At this point I wouldn't mind getting some advice from anyone that might have attempted this kind of repair. How likely am I to succeed? I am quite good with precision work, so I believe I can rewind a rotor, patiently. Also, once the coils are wound, do I need a strobe to balance the rotor.

    IMG_0938.jpg
  8. SkywaveTDR

    SkywaveTDR Well-Known Member

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    When the disc around the commutator is cracked apart and broken I do not proceed on that as the fields are also possibly damaged.
    Put a BR20 motor onto the servo board and calibrate. That is the easy way.
  9. Adinol

    Adinol New Member

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    Thanks for the info.

    For my better understanding, what do you mean when you say the fields are damaged? Do you mean the magnetic fields of the permanent magnets, because they also overheated?

    Also, I do not get much Google info about a BR20 motor. Is a BR20 an upgraded version and thus a better option? I also don't know what the calibrating procedure would be, if I went that rout.

    Since I have no past experience with this work, would it be a better option in my case to just get the exact same replacement motor?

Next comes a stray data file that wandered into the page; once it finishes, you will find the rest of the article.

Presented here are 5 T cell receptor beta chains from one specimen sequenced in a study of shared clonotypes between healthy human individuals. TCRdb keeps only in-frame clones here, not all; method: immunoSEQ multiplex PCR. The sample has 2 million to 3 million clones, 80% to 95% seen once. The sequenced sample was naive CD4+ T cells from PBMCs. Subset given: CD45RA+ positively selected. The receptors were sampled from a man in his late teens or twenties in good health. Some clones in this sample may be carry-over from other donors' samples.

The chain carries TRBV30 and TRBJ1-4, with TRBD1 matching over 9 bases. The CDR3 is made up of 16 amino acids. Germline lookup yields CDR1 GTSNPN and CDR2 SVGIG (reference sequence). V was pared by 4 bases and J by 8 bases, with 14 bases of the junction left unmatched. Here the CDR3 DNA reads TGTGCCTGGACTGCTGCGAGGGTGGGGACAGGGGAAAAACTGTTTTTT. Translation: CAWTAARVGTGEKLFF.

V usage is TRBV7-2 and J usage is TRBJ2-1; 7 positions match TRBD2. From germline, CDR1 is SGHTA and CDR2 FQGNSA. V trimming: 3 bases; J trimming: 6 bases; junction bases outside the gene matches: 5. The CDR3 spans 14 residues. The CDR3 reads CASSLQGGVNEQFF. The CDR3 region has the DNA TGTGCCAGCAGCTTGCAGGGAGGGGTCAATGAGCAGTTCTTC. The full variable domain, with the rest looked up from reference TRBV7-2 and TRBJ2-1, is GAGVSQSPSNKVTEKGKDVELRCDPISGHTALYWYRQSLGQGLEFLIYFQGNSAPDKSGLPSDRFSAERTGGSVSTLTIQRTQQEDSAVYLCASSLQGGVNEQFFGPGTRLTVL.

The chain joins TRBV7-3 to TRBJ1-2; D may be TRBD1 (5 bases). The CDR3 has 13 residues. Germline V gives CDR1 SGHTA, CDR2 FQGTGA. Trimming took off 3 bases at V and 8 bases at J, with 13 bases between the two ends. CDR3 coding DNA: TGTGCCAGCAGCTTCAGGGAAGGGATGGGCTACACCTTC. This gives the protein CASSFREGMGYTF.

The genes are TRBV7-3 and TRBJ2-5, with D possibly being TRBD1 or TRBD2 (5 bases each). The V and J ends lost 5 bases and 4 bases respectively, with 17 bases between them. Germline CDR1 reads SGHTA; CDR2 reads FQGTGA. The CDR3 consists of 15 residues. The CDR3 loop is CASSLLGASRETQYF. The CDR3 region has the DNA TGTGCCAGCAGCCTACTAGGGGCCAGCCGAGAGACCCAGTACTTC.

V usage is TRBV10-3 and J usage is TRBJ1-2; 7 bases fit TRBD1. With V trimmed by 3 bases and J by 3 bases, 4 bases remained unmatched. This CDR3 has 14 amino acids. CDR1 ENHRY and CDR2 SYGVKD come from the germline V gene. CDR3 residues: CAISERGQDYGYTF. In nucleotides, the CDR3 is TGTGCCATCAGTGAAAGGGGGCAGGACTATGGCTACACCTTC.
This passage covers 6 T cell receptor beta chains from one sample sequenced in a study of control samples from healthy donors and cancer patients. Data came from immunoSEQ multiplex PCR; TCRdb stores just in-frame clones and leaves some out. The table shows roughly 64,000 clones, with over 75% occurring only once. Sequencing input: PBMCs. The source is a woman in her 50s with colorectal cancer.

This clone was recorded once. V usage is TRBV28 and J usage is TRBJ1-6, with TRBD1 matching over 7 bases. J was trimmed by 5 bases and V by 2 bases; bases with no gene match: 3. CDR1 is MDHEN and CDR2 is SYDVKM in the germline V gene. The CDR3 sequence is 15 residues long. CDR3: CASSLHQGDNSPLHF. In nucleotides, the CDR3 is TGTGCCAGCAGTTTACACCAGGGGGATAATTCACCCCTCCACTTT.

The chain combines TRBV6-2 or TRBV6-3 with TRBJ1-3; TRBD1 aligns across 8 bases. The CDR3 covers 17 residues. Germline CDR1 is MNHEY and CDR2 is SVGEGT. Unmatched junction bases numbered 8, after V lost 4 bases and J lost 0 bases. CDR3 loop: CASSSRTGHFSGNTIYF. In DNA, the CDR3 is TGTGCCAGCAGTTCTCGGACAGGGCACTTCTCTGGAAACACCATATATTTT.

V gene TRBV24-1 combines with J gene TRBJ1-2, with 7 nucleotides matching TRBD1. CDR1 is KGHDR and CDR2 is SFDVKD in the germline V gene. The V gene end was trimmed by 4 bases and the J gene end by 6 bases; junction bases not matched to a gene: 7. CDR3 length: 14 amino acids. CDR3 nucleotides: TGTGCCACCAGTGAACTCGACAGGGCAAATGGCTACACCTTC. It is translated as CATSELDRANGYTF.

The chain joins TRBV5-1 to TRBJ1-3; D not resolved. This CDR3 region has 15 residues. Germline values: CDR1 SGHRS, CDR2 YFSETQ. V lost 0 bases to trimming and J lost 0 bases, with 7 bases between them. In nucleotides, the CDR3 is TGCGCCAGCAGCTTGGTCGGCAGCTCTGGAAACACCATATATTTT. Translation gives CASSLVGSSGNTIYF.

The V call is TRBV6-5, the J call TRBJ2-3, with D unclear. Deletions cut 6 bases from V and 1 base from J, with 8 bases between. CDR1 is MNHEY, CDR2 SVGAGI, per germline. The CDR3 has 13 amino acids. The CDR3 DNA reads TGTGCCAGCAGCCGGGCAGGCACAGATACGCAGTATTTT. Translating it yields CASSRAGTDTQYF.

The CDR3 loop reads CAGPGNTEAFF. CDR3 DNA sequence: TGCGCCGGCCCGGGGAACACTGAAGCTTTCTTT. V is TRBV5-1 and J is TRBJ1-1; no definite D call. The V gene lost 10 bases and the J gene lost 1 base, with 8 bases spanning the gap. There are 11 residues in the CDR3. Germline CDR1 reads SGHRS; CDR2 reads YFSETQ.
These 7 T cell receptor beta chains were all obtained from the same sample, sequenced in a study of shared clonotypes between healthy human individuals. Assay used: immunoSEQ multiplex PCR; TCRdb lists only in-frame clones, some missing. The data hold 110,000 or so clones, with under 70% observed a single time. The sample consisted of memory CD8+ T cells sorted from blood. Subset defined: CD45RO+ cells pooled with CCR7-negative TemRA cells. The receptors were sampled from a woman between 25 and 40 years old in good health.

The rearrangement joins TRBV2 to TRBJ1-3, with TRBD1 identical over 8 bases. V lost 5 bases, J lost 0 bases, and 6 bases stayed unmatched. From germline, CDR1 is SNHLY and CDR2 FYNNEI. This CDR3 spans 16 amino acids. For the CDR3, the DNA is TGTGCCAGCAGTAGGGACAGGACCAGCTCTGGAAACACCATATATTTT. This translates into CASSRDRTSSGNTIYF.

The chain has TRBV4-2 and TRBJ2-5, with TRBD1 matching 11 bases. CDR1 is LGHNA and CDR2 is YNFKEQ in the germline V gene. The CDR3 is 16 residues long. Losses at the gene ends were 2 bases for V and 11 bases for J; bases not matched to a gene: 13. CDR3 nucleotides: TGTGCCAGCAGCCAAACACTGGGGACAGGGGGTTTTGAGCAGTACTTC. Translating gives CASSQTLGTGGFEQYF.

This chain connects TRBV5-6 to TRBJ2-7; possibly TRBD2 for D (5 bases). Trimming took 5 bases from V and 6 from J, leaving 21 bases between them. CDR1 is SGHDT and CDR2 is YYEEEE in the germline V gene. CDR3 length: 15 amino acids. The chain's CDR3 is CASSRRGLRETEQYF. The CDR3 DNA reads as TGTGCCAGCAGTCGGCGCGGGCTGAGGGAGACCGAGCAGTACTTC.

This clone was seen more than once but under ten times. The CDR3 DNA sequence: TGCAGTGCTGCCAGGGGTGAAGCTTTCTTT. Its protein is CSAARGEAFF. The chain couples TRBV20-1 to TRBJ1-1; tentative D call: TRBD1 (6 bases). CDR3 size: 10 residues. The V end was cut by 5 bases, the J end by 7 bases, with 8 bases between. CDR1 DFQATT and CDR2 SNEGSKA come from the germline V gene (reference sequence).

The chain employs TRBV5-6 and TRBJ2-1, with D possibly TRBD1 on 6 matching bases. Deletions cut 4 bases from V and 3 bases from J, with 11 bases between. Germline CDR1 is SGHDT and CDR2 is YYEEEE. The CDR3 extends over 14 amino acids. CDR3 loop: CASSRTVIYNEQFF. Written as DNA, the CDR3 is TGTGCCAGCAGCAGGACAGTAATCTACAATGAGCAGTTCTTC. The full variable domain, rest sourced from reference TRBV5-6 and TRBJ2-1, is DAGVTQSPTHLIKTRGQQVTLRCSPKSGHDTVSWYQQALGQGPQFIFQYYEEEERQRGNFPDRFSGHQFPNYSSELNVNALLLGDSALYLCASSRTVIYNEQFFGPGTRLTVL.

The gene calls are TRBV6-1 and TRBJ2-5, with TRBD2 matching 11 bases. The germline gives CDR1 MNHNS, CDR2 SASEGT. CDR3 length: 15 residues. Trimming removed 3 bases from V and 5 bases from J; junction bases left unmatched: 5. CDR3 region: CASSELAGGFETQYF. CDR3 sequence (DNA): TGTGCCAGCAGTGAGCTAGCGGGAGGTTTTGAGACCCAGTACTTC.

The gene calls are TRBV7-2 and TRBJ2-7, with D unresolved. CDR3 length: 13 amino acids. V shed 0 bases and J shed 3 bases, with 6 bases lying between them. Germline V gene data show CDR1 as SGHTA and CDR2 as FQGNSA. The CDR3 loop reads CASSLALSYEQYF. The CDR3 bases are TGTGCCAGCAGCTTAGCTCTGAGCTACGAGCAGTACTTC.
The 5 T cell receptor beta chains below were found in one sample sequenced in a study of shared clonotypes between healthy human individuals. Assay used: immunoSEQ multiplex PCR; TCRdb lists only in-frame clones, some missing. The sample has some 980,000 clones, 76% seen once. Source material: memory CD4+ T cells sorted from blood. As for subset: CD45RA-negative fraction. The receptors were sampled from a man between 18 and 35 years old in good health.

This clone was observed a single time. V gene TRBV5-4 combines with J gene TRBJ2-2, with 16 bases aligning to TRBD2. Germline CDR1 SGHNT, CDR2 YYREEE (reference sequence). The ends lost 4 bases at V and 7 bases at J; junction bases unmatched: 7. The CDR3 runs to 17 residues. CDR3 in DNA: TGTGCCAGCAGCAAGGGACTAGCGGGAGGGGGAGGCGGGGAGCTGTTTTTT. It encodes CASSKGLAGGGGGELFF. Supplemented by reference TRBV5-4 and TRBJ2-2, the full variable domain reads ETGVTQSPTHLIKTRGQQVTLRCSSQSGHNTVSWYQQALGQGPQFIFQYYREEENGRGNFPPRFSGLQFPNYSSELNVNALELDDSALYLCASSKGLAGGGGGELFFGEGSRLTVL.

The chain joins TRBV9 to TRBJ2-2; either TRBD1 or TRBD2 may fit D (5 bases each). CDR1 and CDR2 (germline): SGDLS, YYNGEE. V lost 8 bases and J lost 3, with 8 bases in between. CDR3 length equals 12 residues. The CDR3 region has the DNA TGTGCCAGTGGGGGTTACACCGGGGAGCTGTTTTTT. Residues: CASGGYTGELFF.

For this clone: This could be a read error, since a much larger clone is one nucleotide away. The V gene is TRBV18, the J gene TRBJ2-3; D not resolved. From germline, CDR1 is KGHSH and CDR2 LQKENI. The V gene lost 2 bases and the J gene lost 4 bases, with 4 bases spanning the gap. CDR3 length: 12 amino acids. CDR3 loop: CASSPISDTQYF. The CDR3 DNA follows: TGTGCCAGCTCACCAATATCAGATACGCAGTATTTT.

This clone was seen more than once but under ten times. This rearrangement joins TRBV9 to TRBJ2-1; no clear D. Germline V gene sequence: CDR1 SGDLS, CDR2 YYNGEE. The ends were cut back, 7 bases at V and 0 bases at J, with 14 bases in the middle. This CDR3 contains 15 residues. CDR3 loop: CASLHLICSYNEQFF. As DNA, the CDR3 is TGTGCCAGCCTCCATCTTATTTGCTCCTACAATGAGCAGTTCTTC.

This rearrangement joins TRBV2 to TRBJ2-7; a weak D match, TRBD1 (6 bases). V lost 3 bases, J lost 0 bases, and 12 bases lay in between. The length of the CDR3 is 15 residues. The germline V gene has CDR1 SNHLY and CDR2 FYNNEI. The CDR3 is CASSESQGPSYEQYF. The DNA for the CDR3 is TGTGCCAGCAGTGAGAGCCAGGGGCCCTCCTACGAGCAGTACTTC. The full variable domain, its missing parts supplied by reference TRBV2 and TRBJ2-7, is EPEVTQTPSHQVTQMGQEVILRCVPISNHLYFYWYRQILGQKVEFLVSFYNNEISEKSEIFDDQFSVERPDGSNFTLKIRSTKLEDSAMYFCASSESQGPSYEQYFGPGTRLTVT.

Thanks...
  10. SkywaveTDR

    SkywaveTDR Well-Known Member

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    It would be great to get a new motor and not burn that one up but they have been out of production for many years and all spares have been eaten up. Presently the Tascam BR20 DC capstan motor which is a 12W motor is available although expensive. This motor comes with a connector on it that would be cut off and the motor soldered to the appropriate places on the servo board you have. I have done this a couple of times and it does work. You could also take your chances on E bay on a used one but they might be burned up or worn out as there is no way to tell.
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  11. Adinol

    Adinol New Member

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    Thanks for the info, Skywave.